Here’s the first guest post on Coach Daddy – from Erica Stewart, formerly of Modern Parent Online, and now mom behind the blog DevinandErica, which serves to find order in the world of parenting, even as dads like me are kicking up the dust and tickling the kids at bedtime. Be sure to check her out!
When you sit back and think about your dad, my question to you all is, “what makes your dad a father?” I’m sure that at some point, you have come across one of those Facebook posters with a saying such as “anyone can be a dad, but it takes a true man to be a father.” I posed the question on our fan page on Facebook, DevinandErica, but only had one response from Nicki Webster-Schreiber: “I always believed a father was a protector. One who builds you a fort, kills the spiders and scares the monsters away. I never had a father around but my best friends dad always did those things for us.”
When reflecting back into my own childhood, my father did all those things as well for my brother and I. However, most of my precious memories of my father are those from when I was a teenager. One of the best gifts that my father taught me was that unless I was in immediate danger, he allowed me to make mistakes and was there to catch me when I fell. He would tell me if he thought whatever I was doing was a mistake, but would allow me to make the mistake if I was dead set on doing whatever it was (this included dating – oh the horrors that went through his mind I’m sure… Haha).
Then fast forward a bit to the mid-1990’s when the movie, Father of the Bride, was released. Steve Martin’s character stated something within the movie that I always believed to be true with my own father: “While watching your teenage daughter grow up, as a father you always fear of her meeting and the wrong guy. Then there comes a point when you no longer have that fear, but the fear of her meeting the right guy.”
When thinking of that thought posed within the movie, I wonder how my husband will react later in life when our daughter brings home her first boyfriend; or when she talks about marrying her first love. I’m not going to lie, when I think of these things that will happen in just over ten years I get a chuckle. I have no clue as to how he’ll react, but I know that I’ll be there to let him know that all will turn out the way it is supposed to.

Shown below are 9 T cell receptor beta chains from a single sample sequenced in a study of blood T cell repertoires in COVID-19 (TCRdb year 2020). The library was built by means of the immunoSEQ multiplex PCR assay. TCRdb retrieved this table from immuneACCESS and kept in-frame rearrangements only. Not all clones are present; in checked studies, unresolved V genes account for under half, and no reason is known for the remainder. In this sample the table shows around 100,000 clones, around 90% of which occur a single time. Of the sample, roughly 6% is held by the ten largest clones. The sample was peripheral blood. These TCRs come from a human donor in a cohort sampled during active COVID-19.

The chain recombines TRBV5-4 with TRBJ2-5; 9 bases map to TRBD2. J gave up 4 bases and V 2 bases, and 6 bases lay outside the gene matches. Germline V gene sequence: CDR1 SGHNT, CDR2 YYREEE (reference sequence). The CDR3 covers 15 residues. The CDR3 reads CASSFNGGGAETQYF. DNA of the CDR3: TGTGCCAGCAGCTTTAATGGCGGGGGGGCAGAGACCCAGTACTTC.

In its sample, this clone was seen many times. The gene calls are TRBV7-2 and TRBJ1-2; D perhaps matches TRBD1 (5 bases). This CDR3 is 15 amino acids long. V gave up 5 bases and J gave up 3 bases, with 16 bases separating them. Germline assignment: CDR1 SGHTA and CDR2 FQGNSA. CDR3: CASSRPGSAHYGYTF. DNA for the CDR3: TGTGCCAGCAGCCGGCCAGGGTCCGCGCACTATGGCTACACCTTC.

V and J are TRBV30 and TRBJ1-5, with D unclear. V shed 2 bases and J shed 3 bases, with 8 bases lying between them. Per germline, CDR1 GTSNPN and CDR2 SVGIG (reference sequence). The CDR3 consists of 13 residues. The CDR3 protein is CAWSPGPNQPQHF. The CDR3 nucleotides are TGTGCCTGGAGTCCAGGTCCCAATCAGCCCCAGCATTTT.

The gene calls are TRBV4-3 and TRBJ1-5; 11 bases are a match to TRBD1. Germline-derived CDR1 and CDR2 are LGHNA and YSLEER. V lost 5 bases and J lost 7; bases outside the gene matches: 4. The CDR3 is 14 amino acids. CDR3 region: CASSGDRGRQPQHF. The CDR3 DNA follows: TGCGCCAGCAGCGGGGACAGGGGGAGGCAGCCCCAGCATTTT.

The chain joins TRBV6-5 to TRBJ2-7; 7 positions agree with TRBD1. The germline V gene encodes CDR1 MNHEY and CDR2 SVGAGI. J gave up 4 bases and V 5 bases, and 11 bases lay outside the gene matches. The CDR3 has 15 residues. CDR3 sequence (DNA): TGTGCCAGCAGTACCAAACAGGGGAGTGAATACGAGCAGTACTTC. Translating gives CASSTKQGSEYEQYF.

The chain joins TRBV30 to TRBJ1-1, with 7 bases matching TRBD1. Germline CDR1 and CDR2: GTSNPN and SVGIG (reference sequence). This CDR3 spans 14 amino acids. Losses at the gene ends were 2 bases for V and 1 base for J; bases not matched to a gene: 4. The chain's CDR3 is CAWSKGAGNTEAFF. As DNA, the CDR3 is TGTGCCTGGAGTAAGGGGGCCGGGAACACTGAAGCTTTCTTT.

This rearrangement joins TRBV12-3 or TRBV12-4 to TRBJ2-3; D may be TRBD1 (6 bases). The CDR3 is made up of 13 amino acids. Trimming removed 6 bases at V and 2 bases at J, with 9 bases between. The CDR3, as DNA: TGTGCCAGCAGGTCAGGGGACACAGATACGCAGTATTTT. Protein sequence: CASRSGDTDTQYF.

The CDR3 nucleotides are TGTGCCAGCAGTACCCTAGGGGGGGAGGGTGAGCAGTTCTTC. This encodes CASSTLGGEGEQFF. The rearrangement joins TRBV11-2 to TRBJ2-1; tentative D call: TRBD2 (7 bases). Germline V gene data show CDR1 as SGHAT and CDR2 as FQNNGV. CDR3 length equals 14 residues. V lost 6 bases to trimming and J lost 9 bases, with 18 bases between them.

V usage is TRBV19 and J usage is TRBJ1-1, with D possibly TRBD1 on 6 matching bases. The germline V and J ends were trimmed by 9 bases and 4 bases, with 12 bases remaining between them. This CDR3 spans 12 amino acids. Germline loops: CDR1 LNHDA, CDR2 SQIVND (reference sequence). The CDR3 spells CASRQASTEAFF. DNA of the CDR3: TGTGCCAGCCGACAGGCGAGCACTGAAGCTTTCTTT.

But the questions in between are what is a dad supposed to do until his daughter reaches teenage years? My advice: Allow those girls to be tom-boys if they want. Play softball? Sure. You want to play soccer? Why not? Karate? Absolutely (what father doesn’t want his daughter to know how to defend herself). Also remind yourself that you are raising a future woman. Don’t criticize decisions that she wants to make; instead allow her to make them. Be there to catch her when she falls. This may be hard, especially during the teenage years but it is something that is an absolute must. You can’t expect her to have trust in you later in life if you never instilled trust in her to make her own choices, good or bad.
At the end of it all, once she is off at college or married with her own children she hopefully will be able to reflect back on her own life and the cherished memories between herself and you with the same thoughts that I currently have. I’m not saying that my father is perfect, but that’s okay – neither am I. Who wants perfection anyway? Without the bumps in the road you wouldn’t have anything to look back on and laugh at yourself about. Mistakes make us and one another who we are. Without them we would all be Hollywood movies and – – – BORING! =)
Erica currently is trying to find ‘normal’ in a world of ‘abnormal’ raising a 2 1/2 year old toddler and a newborn on his way. Although this may seem typical for most parents, Erica does not have any family or close friends around and is trying to build her ‘family’ from neighbors and others that she meets along the way. Follow her journey here.
I think you touched on something really important here. Dads are responsible for their daughter’s abilities to trust their own judgement and to learn what it means to be respected by the opposite sex. Very important for healthy relationships later in life. Good post 🙂
You’re right. I think we dads are inclined to want to be more hands on about the actual decisions, but our part comes way before she starts interacting with boys, really. Whether we’re ready for it or open to it, she’s looking to me for what she should be looking for in him. Whew. That’s more responsibility than avoiding red No. 5 or stopping practice because of lightning. Those are choices; the example we set for our daughters is constant and involuntary.
You’re so right Erica. I did love your younger years, remember the time I gave you the grapes after your T-ball game? And yes, there was a certain chap that your mom and I could not figure out, but you met him dated him and (thank God) dumped him. Now you turned into a beautiful woman, wife and mother.
You know that we could never wish for a daughter that could be better than you, and a brother better than Steven who has a wonderful family too.
We know that Devin loves you and Olivia very much, and will be more in love with his family when Lucas is born.
Thanks for the beautiful words.
Love and miss you very much, Diddy
I am a “Daddy’s Girl” through and through. My dad worked hard and sacrificed a lot so that my mom could stay home with us. I did what a lot of women do and I married someone exactly (or almost exactly) like him. My dad still remains one of my favorite people and is the most reliable person in my life. I would be lost without him. Isabella is a huge “Daddy’s Girl” and I think it is sweet how much she loves Leo. It’s exactly what you said, Eli…she’s looking to him to see what to be looking for. Erica, love that last part about mistakes. That’s a great way to look at it!
Every time I imagine my girls looking for someone like me, I get all at once very proud and very scared.